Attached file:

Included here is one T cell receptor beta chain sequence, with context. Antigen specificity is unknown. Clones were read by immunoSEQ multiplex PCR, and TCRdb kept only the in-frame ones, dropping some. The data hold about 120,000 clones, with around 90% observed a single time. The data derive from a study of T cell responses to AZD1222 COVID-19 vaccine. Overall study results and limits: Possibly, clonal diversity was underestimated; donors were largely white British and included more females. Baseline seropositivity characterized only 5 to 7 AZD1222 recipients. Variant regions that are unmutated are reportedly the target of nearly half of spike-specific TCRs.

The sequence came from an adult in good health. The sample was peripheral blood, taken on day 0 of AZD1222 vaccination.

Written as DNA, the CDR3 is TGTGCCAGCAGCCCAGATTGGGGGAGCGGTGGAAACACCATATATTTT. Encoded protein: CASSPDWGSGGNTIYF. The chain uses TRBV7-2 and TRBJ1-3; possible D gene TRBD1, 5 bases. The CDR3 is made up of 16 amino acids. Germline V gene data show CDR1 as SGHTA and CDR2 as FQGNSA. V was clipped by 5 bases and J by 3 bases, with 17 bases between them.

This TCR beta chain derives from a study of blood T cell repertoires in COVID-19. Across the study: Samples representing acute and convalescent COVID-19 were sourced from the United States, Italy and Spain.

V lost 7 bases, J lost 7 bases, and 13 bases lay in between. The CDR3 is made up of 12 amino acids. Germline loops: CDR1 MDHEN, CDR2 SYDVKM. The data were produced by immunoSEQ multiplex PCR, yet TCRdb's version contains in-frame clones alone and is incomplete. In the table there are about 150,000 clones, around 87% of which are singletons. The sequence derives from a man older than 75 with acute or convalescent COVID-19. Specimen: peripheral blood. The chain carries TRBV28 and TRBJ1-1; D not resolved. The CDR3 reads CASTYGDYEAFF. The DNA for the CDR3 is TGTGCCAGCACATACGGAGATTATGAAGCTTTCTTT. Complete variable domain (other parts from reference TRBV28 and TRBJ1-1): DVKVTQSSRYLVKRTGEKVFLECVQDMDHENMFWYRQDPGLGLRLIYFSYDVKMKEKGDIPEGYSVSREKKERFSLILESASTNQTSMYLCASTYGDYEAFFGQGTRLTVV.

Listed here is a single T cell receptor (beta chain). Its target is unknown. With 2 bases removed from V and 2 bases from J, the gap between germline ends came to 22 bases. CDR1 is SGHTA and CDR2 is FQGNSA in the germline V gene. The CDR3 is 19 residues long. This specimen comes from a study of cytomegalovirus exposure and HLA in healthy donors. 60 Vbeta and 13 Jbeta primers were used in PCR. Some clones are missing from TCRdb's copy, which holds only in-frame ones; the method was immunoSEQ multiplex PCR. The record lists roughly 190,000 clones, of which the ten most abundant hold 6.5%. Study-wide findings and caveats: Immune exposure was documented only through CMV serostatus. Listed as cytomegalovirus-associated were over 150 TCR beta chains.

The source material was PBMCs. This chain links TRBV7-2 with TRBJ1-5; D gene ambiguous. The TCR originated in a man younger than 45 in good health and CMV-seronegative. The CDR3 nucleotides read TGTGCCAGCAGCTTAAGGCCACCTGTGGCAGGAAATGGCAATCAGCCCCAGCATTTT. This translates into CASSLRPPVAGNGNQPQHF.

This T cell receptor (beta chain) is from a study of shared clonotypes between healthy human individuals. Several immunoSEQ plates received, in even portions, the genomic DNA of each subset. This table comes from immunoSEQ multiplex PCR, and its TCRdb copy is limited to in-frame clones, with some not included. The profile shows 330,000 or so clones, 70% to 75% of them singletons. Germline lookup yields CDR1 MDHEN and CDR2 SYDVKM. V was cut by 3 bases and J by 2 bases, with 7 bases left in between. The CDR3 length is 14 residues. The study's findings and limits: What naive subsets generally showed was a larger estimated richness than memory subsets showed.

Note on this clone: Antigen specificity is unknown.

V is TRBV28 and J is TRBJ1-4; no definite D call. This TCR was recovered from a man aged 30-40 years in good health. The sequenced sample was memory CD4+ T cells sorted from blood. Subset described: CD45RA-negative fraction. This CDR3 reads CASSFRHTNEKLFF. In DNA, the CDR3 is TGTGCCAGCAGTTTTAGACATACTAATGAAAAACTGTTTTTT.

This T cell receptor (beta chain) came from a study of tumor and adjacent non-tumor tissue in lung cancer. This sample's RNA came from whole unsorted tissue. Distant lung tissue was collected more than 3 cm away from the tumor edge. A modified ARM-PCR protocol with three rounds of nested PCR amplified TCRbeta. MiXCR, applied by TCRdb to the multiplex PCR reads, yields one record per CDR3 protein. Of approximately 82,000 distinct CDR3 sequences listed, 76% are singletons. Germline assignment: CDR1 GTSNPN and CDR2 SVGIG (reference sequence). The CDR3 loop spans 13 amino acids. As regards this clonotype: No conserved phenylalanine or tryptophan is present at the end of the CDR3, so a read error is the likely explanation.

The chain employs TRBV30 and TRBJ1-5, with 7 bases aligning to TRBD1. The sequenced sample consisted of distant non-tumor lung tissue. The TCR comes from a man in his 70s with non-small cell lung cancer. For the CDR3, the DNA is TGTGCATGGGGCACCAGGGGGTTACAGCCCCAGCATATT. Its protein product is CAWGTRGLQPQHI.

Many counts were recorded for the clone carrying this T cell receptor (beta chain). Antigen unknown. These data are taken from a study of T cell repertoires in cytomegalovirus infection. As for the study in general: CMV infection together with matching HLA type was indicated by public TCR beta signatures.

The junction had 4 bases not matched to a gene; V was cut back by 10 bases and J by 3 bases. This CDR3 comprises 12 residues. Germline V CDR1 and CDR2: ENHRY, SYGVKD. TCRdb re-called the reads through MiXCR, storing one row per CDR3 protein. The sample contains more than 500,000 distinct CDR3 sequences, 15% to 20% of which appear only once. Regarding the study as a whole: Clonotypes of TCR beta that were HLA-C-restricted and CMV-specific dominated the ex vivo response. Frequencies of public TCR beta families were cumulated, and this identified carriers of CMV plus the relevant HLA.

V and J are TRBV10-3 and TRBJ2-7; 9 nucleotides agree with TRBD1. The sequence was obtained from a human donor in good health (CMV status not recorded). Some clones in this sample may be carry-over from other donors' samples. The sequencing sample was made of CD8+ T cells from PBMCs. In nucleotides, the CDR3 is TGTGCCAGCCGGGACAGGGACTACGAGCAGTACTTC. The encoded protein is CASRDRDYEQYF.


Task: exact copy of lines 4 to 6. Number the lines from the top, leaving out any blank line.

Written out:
This TCR beta chain derives from a study of blood T cell repertoires in COVID-19. Across the study: Samples representing acute and convalescent COVID-19 were sourced from the United States, Italy and Spain.

V lost 7 bases, J lost 7 bases, and 13 bases lay in between. The CDR3 is made up of 12 amino acids. Germline loops: CDR1 MDHEN, CDR2 SYDVKM. The data were produced by immunoSEQ multiplex PCR, yet TCRdb's version contains in-frame clones alone and is incomplete. In the table there are about 150,000 clones, around 87% of which are singletons. The sequence derives from a man older than 75 with acute or convalescent COVID-19. Specimen: peripheral blood. The chain carries TRBV28 and TRBJ1-1; D not resolved. The CDR3 reads CASTYGDYEAFF. The DNA for the CDR3 is TGTGCCAGCACATACGGAGATTATGAAGCTTTCTTT. Complete variable domain (other parts from reference TRBV28 and TRBJ1-1): DVKVTQSSRYLVKRTGEKVFLECVQDMDHENMFWYRQDPGLGLRLIYFSYDVKMKEKGDIPEGYSVSREKKERFSLILESASTNQTSMYLCASTYGDYEAFFGQGTRLTVV.

Listed here is a single T cell receptor (beta chain). Its target is unknown. With 2 bases removed from V and 2 bases from J, the gap between germline ends came to 22 bases. CDR1 is SGHTA and CDR2 is FQGNSA in the germline V gene. The CDR3 is 19 residues long. This specimen comes from a study of cytomegalovirus exposure and HLA in healthy donors. 60 Vbeta and 13 Jbeta primers were used in PCR. Some clones are missing from TCRdb's copy, which holds only in-frame ones; the method was immunoSEQ multiplex PCR. The record lists roughly 190,000 clones, of which the ten most abundant hold 6.5%. Study-wide findings and caveats: Immune exposure was documented only through CMV serostatus. Listed as cytomegalovirus-associated were over 150 TCR beta chains.